The clock is ticking extremely fast, with only 13 months or so left for reaching a Brexit agreement with our EU partners. Strange as it might sound, it is the Labour party, rather than the Government, who is now calling the shots. Indeed, Jeremy Corbyn’s announcement that Labour favours a Customs Union with the EU has the potential to create political momentum towards a Labour majority, that is not currently reflected in the polls.
Contrast this with how Brexiteer policymakers are dealing with Brexit issues. Foreign minister Boris Johnson responded immediately to Corbyn’s talk by calling him “cynical and deluded”. Yet, Johnson’s most recent talk on Brexit issues failed to offer any real clues as to what type of ‘workable’ relationship with the EU the government is favouring. By venturing “some innuendo about tourists in Thailand”, Johnson’s speech instead came across as a trick to evade press conference questions. A tactic like this is, to some extent, understandable as the government remains split on what its future Britain-EU vision is going to be; despite the most admirable efforts of Theresa May to ‘force’ some type of agreement at Chequers.
Yet, Mr Johnson’s speech was so rich in rhetoric that it would have made Sicilian pre-Socratic rhetorician Gorgias the “Nihilist” jealous. Not least because Johnson followed Gorgias’s most famous work, On the Non-Existent. In that very work, Gorgias put forward three arguments: that nothing exists; that, even if something did in fact exist, it could not be properly known; and that, even it could be properly known, it could not be communicated through language. Indeed, what we really learnt from Johnson’s speech is that a proper Brexit plan does not exist; that even if it did exist, it could not be properly known because all studies assessing this or alternative Brexit plans are not in the public domain; and that, even if a Brexit plan was properly known, it could definitely not be effectively communicated either to the public or to the EU’s top negotiator Michel Barnier through the tactics often used by our top Brexiter policymaker, Boris Johnson.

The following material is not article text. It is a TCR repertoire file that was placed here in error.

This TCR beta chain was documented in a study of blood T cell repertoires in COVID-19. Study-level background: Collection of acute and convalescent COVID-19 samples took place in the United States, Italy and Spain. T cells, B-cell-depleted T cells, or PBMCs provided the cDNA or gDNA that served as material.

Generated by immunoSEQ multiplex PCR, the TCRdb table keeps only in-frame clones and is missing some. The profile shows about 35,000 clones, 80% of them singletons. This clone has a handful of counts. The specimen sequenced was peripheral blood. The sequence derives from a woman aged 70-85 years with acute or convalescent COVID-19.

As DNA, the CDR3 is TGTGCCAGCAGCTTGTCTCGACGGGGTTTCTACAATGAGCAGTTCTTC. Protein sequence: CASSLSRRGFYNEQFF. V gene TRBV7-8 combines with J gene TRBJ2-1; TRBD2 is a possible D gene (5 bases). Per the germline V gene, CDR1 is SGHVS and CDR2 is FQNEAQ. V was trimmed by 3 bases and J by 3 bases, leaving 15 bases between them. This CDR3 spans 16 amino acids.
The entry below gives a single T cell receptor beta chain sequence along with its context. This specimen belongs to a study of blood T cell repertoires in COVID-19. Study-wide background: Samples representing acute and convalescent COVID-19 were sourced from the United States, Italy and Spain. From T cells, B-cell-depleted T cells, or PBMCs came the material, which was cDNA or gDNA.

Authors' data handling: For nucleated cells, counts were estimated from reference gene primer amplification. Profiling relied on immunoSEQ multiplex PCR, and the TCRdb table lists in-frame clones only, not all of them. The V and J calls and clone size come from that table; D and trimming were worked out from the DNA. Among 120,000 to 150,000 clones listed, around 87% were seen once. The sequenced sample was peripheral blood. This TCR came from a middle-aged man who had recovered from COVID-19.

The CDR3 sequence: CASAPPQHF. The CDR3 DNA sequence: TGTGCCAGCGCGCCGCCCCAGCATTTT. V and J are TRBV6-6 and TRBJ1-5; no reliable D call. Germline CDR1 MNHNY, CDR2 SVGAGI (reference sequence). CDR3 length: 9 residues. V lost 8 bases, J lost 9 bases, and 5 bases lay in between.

Indeed, government stubbornly refuses to publish details of its estimates on how our economy will be affected by different trade deals with the EU. That said, the National Institute of Economic and Social Research comes to our rescue by explaining in detail that a continued membership of the European Economic Area scenario will hit our economy less than every other deal. Although that study is indeed very helpful, our business community are still desperately looking for formal Economic Policy ‘clues’ to base their investment decisions, and keep the economy going.
Figure 1 makes this point forcefully. It is clear there is an inverse relationship between annual business investment growth and economic policy uncertainty in the UK. We measure the latter by focussing on newspaper articles from The Times and The Financial Times that discuss economic policy uncertainty. Following from the 2016 referendum result and the uncertainty it triggered, business investment in the UK recorded its first annual drop of 0.5% for more than half a decade. Nevertheless, recent efforts by Ms May to clarify Brexit related issues through her Florence talk in September 2017 paved the way for some initial agreement between Britain and the EU to move forward with their talks. All this helped our Business investments to recover by returning to a 2.1% growth in 2017.
What the graph is also telling us is that the ball is in Ms May’s court to push forward with a meaningful proposal which will provide additional clarity so that our business leaders can continue investing. Despite being praised by business leaders, Corbyn’s announcement in favour of a Customs Union does not form government policy. All this makes May’s forthcoming talk on 2 March extremely important, especially now that EU’s fallback plan is to keep Northern Ireland in the Customs Union. The PM has to commit to what Corbyn just announced so that we get on with Brexit negotiations without any more unnecessary distractions. Doing so will put the economy first, even if this occurs at the increasing risk of splitting her own party.